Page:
Comment writer Estelle Dragan shares her firsthand experiences of the recent riots taking place in France

Written by Estelle Dragan
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Images by Estelle Dragan

When I was told that my year abroad would entail rich cultural immersion, I expected this to mean regular visits to the local bakery, eating frogs’ legs and indulging France’s finest wine and cheese. Little did I know that I would be witnessing France’s next historical landmark from my own bedroom balcony.

I had to walk home with a scarf wrapped around my mouth

For weeks, my day-to-day routine has been completely disrupted by demonstrations against fuel tax rises, living costs and educational reforms. I am currently living in a nation that has quite literally been turned upside down by political discontent. No more sitting in French cafes admiring the beautiful views. La Ville Rose has unfortunately transformed into la ville en violence, fire and tear gas.

What began as a ‘gilet jaune’ fuel tax protest has grown into a wider anti-government sentiment. I have witnessed tensions rising as controlled protests have bred dangerous riots. Two weeks ago, I was denied entry to a restaurant as violence and fires broke out nearby. I wasn’t aware that the protests had even spread to Toulouse. It had been something that I felt completely out of touch with and that remained in the safe space of my television. Tear gas was something that was completely alien to me, so it came as a shock when I had to walk home with a scarf wrapped around my mouth and nose to protect myself from the burning sensation.

As the week went on, the metro became disrupted daily which meant that I was rarely able to get to university. Admittedly, it was quite nice to have a few days off without feeling guilty, especially as the protests seemed and felt relatively safe at this point. However, reality hit when I came out onto my bedroom balcony to find swarms of aggressive students gathered outside my flat, throwing roadwork signs, railings, bins (anything they could find) into huge piles and setting fire to them. Considering I live in a quiet area of Toulouse outside of the centre, this is the last thing I expected for a Tuesday evening. Riot police continuously threw tear gas towards our direction to deter the riots. It was completely manic. The fire brigade took a good half hour to arrive at the scene despite the flames getting out of hand. I had never seen smoke as black and thick as this. Tear gas exploded amongst the huge crowds of screaming students. I had never seen anything like it.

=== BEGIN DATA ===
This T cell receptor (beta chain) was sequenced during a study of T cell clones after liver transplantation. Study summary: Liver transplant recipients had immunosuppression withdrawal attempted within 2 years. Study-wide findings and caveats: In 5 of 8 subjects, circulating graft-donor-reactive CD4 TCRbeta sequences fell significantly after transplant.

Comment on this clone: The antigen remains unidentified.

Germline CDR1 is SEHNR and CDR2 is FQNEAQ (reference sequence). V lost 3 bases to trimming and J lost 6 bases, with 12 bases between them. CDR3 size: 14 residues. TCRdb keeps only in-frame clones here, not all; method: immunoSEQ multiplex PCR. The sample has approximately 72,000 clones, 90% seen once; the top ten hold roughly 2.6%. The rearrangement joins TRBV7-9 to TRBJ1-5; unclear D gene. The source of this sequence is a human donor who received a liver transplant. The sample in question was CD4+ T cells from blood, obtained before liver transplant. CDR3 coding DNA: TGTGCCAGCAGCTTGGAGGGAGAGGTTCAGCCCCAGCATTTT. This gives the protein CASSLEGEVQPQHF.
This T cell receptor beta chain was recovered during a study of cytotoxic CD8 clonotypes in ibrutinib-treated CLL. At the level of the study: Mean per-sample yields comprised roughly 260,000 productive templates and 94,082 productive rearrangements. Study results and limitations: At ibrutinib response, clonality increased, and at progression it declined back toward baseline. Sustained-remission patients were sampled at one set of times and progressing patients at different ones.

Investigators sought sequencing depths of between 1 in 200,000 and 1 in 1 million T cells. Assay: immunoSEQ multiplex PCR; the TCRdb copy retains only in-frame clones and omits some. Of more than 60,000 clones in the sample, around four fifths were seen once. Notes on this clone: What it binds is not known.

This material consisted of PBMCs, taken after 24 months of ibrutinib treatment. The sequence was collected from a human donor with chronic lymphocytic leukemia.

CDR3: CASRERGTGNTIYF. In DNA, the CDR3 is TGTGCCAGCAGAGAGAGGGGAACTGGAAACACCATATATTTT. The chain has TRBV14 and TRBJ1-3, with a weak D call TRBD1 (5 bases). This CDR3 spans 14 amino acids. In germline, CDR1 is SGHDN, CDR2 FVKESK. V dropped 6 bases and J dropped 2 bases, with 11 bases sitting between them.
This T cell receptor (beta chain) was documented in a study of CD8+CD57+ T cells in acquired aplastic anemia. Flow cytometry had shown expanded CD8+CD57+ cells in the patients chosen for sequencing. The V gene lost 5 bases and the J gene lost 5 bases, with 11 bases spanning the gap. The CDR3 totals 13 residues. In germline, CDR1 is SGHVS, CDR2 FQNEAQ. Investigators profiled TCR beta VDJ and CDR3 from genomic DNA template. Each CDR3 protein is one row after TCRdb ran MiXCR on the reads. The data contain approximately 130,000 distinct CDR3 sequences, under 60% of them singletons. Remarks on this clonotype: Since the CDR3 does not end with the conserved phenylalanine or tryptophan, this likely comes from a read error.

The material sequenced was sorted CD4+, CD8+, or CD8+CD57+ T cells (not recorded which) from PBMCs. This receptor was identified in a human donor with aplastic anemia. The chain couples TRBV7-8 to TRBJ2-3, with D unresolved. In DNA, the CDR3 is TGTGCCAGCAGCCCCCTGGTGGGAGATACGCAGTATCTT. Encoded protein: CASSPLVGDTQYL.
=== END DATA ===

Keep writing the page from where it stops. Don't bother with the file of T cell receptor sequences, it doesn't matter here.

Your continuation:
Tear gas exploded amongst the huge crowds of screaming students

On the Saturday evening I returned to Toulouse after having been away for the night to find my neighbourhood completely destroyed. Bank, shop and estate agent windows and doors had been smashed up by the rioters that evening.

The French President responded to the violence on Monday 10th December, promising a minimum wage rise and tax concessions. Nevertheless, the chaos continues in light of this growing wave of discontent towards the French government. It seems that anyone who feels disillusioned with the system in some way, shape or form is jumping on the bandwagon and participating in what seems to have become a general revolutionary reaction. Arguably, France has not seen violence on this scale since the revolution of May 1968. Indeed, France is a republic that was founded in popular violence. All I can say is that I wouldn’t be able to come home from my year abroad feeling fully culturally immersed if I hadn’t witnessed French politics running to the streets for the sake of democracy.

 

 

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